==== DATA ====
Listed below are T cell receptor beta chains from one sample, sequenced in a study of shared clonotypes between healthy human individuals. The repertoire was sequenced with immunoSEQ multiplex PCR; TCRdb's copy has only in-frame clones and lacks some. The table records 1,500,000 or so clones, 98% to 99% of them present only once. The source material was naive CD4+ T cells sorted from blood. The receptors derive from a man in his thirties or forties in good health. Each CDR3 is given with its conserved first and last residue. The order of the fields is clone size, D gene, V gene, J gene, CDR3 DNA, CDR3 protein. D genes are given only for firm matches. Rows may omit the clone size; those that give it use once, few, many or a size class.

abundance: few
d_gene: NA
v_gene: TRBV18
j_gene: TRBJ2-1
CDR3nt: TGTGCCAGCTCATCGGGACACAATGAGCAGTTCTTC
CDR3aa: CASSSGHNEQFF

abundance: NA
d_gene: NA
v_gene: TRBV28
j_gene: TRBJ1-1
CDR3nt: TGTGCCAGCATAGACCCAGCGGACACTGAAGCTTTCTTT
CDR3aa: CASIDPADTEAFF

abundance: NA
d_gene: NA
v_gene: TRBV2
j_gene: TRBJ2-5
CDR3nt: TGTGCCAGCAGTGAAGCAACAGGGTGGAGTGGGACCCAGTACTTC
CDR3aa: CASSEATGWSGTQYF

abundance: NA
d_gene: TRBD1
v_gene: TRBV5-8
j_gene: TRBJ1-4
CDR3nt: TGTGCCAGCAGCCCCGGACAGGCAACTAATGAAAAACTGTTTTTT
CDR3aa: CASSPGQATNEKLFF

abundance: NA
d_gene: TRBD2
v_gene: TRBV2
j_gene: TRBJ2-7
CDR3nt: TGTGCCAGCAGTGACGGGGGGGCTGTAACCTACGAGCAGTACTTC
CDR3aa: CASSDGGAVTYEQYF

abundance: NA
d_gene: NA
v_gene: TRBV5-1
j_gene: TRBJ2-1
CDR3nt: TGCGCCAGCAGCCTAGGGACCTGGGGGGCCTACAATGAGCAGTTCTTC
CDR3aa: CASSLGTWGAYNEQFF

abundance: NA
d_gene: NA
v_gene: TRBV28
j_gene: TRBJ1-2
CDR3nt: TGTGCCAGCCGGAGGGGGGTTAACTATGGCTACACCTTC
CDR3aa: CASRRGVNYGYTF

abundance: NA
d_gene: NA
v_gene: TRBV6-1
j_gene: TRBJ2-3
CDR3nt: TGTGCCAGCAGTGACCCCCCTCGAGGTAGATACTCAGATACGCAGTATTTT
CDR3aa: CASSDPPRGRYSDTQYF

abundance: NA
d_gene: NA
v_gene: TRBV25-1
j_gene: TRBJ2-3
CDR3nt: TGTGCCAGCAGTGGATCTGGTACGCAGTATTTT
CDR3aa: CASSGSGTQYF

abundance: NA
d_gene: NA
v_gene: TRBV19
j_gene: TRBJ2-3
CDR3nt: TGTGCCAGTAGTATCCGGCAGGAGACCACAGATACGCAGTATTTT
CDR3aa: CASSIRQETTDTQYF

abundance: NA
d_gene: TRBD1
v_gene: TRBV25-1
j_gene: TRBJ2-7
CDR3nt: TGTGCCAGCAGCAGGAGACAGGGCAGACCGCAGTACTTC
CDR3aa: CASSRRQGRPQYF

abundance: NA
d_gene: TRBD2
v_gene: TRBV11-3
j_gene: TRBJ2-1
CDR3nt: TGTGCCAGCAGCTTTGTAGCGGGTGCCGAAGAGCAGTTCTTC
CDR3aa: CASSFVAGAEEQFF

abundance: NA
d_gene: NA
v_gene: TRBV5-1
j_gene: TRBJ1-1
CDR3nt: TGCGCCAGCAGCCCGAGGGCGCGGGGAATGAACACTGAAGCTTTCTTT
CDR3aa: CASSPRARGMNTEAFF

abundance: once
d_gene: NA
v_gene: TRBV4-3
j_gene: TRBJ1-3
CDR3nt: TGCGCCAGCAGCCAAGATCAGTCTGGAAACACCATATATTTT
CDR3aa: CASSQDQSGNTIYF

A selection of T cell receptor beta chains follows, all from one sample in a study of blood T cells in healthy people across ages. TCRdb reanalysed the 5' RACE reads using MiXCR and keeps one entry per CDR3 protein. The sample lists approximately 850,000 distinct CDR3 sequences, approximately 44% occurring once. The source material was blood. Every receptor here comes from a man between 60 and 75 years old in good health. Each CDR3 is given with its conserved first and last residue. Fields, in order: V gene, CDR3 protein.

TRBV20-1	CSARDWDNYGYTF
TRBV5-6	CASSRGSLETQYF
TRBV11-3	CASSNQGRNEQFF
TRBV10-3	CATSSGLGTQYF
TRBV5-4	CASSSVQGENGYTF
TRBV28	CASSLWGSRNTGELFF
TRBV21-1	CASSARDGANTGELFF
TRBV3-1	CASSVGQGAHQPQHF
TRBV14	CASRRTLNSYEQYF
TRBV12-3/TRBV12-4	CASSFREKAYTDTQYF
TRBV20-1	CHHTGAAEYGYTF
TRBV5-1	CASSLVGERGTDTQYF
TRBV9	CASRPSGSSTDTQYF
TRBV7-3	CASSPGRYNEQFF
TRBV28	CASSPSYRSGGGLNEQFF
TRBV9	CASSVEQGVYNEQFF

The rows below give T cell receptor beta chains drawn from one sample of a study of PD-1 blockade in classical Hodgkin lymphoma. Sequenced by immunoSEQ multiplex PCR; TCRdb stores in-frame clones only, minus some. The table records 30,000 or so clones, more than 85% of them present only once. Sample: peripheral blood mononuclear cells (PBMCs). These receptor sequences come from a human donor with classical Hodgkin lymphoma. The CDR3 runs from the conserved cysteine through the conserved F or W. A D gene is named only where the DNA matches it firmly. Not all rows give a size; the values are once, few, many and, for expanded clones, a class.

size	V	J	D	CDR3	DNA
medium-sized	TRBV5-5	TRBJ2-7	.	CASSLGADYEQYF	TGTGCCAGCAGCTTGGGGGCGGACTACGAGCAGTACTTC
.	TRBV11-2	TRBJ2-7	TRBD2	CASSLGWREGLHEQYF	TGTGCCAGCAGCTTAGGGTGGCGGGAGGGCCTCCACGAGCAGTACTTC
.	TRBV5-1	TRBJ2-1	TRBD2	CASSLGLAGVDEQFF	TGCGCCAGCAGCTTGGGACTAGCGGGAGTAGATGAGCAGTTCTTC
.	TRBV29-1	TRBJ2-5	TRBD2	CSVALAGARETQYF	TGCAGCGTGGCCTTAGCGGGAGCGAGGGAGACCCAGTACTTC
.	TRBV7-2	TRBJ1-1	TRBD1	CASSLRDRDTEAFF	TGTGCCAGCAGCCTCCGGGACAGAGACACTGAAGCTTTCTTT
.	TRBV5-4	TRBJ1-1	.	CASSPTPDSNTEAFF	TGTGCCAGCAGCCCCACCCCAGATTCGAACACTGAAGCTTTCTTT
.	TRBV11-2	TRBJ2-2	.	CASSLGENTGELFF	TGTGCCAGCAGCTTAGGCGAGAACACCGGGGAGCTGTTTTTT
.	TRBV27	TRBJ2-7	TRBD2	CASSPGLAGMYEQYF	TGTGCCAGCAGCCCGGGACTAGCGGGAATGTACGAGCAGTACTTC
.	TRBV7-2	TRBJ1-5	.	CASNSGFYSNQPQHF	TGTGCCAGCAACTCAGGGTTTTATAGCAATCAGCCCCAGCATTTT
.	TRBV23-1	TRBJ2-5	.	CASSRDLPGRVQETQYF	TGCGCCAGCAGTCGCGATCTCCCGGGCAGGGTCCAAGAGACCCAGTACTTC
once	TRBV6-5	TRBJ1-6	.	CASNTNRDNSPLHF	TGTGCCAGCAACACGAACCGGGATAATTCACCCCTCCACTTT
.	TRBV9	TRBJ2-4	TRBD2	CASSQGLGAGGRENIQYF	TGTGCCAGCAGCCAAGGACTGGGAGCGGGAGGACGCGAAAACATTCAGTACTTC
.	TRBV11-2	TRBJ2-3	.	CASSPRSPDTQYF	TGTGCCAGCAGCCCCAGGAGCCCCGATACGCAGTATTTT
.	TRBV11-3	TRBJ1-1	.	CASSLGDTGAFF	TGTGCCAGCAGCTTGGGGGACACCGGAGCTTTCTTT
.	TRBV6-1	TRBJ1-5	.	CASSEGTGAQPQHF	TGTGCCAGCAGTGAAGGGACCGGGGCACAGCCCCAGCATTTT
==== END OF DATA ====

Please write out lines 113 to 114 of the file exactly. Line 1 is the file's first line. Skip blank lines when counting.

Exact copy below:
.	TRBV7-2	TRBJ1-5	.	CASNSGFYSNQPQHF	TGTGCCAGCAACTCAGGGTTTTATAGCAATCAGCCCCAGCATTTT
.	TRBV23-1	TRBJ2-5	.	CASSRDLPGRVQETQYF	TGCGCCAGCAGTCGCGATCTCCCGGGCAGGGTCCAAGAGACCCAGTACTTC